Some congregations go beyond collecting food.
The Reform movement’s Religious Action Center has an online social action guide to Purim that takes the holiday’s theme of turning things upside-down and depicts Purim as a time to overturn social inequalities through tzedakah projects.
In keeping with that idea, Reform Temple Beth El in Huntington, N.Y. held a Purim baby-clothing drive this year, asking congregants to bring new or gently used clothing and accessories, including strollers and car seats, for a “Purim baby boutique” held Sunday at the temple.
IKAR, an independent minyan in Los Angeles, is one of several congregations across the United States that puts on a Purim Justice Carnival. The minyan decorates the room and runs games focused on the work of local service and advocacy groups, such as “bowling to end hunger and homelessness,” where people win “tzedakah coins” that are put toward an anti-hunger agency.
“The deepest message of Purim is that life is capricious and everything can turn on its head in an instant,” said IKAR’s rabbi, Sharon Brous. “The only response to the uncertainty of life is to give love and do justice.”
At Tikkun Leil Shabbat, a 6-year-old independent minyan in Washington, volunteer organizer Joelle Novey says Purim “is very much focused on activism as opposed to drunken revelry.”
Its participants use beans and pasta boxes instead of noisemakers. They collect money for local service and advocacy groups. They fulfill “machatsit hashekel,” the Purim tithing custom, by inviting people to donate at least 50 cents to direct-service agencies. During the Megillah reading, a PowerPoint presentation highlights 18 local organizations supported by the congregation, linking their work to themes in the Purim story.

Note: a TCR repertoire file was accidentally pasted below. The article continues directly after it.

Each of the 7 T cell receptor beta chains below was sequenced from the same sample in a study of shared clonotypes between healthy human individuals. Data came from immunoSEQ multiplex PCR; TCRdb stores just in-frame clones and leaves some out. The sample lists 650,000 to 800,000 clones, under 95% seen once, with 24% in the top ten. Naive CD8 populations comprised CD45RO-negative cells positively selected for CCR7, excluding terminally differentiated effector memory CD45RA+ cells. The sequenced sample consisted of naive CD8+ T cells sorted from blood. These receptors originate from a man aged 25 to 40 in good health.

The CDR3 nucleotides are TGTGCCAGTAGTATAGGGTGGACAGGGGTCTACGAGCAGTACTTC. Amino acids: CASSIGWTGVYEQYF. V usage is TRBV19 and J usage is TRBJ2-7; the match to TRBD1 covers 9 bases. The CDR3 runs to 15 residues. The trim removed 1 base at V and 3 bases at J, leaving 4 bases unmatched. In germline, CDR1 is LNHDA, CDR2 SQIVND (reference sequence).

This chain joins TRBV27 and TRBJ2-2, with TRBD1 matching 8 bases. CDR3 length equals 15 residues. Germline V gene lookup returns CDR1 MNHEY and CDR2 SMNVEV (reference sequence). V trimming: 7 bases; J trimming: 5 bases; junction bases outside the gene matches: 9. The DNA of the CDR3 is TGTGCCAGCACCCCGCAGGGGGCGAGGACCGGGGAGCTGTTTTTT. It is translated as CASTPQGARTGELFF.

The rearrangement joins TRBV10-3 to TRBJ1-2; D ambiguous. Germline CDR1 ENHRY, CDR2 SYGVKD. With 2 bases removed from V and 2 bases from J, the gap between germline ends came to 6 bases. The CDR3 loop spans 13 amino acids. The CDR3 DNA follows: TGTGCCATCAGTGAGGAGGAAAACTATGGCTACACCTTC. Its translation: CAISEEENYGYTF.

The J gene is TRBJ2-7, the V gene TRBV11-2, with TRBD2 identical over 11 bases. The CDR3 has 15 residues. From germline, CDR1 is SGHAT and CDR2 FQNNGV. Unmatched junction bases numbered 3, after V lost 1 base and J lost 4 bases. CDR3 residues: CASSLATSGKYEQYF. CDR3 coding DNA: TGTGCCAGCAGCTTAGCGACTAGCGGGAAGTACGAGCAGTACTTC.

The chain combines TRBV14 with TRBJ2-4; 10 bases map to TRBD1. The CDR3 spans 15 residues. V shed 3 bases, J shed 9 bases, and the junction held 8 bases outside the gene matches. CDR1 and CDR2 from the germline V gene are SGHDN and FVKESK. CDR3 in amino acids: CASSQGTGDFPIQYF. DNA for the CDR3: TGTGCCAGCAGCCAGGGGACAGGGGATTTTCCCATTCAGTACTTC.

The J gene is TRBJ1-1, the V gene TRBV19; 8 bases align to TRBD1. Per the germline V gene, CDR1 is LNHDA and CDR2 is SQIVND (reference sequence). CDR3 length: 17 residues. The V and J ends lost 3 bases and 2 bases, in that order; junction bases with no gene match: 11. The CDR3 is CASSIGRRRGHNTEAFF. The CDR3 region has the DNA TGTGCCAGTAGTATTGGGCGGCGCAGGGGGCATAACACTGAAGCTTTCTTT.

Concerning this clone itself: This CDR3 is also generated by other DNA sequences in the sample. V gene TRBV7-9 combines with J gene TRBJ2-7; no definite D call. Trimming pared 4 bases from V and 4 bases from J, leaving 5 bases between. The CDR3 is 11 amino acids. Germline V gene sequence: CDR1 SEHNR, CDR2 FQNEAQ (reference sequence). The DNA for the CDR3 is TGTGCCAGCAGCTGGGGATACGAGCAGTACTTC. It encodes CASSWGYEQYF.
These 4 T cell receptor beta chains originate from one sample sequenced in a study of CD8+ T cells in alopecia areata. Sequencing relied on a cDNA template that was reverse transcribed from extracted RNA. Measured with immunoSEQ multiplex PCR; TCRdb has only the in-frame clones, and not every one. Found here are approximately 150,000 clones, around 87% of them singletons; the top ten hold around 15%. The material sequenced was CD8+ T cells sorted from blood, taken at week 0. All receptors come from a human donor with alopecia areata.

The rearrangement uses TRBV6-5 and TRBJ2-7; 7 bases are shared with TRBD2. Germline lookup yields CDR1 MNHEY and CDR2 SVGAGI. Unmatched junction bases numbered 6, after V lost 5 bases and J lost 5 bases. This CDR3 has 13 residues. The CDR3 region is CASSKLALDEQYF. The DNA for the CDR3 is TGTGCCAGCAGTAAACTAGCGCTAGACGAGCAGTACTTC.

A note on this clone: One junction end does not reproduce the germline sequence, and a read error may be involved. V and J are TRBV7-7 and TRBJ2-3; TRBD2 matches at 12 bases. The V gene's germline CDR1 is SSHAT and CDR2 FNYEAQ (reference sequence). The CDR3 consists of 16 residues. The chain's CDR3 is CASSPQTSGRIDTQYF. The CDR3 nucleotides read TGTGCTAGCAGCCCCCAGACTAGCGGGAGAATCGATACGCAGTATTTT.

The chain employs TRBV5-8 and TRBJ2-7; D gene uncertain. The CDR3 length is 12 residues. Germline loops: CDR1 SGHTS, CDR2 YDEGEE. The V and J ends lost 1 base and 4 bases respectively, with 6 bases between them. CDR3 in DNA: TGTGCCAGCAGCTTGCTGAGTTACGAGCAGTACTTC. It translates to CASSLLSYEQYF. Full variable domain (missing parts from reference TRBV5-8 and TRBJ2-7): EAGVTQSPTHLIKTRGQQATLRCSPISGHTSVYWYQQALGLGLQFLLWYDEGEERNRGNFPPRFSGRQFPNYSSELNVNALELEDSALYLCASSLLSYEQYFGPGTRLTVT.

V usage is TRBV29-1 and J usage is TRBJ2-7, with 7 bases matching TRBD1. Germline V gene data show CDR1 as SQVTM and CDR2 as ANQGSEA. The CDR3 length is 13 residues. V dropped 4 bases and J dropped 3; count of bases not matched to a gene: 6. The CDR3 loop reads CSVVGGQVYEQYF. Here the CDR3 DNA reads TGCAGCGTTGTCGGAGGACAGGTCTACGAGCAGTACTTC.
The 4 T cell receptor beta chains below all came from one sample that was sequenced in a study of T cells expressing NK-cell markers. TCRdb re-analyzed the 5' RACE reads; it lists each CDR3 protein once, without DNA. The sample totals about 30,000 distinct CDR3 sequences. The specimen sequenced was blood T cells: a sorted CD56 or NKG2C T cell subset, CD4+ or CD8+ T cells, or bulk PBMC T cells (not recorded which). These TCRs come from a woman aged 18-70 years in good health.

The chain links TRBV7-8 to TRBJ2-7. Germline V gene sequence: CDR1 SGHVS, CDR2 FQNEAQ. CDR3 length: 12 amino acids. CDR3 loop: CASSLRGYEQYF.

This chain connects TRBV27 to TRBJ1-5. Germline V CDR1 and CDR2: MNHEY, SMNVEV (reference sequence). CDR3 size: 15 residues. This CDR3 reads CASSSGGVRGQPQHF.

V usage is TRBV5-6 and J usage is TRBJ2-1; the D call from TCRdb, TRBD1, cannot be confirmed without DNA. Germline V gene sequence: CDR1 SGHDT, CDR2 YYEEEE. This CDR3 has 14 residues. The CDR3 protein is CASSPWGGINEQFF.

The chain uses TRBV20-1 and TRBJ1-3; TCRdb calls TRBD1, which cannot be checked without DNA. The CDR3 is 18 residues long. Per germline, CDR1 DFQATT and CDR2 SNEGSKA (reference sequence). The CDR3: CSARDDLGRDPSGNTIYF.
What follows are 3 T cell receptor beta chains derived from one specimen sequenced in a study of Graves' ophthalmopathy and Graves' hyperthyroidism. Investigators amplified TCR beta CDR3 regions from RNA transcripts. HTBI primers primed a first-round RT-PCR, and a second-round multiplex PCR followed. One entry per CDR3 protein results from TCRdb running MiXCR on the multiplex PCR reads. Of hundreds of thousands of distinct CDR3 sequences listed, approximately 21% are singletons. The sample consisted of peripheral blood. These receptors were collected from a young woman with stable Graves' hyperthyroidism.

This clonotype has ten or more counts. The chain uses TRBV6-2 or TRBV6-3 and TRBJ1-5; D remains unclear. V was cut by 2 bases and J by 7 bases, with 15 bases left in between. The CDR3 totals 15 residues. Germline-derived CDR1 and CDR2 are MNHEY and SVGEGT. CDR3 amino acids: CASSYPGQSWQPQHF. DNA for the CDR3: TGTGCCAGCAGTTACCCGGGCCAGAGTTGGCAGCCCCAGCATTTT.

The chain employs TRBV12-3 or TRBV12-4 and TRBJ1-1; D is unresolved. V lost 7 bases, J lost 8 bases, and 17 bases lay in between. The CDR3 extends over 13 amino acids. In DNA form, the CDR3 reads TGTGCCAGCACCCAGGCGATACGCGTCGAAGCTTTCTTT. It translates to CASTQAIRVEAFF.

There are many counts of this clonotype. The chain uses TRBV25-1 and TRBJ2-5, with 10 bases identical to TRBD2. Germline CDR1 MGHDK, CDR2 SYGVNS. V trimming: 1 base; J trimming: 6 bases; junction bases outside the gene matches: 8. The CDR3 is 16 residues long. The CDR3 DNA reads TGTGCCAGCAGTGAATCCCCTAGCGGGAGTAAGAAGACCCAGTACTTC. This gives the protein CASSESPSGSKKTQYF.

But is anyone having any fun?
That’s a problem, admits congregant Tikkun Leil Shabbat member Leah Staub. That’s why this year the congregation is adding a dance party with a DJ.
“People wanted a lighter atmosphere,” she said.
Some synagogues have abolished alcohol.
In Phoenix, Ariz., Rabbi Darren Kleinberg used to run “dry Purims” at KiDMA, his Modern Orthodox congregation. He told congregants to take a nap instead of drinking, relying on rabbinical authorities who say the mitzvah of achieving the state of unconsciousness of not differentiating between Haman and Mordechai can be fulfilled by sleeping instead of getting drunk.
Most congregations don’t want to give up the party entirely.
This year, Reform Temple Micah in Washington is buying boxes of macaroni and cheese for worshipers to shake instead of plastic groggers. Like elsewhere, the food will be donated afterward. But assistant Rabbi Esther Lederman says they’ll also have the drinking and the costume party.
“So many of our holidays are so serious,” Lederman said. “I don’t think Purim should turn into public drunkenness. But we want people to be able to let go in a way that’s safe. This is our one time to be ridiculous, to let down our guard, and there’s something to be said for that.”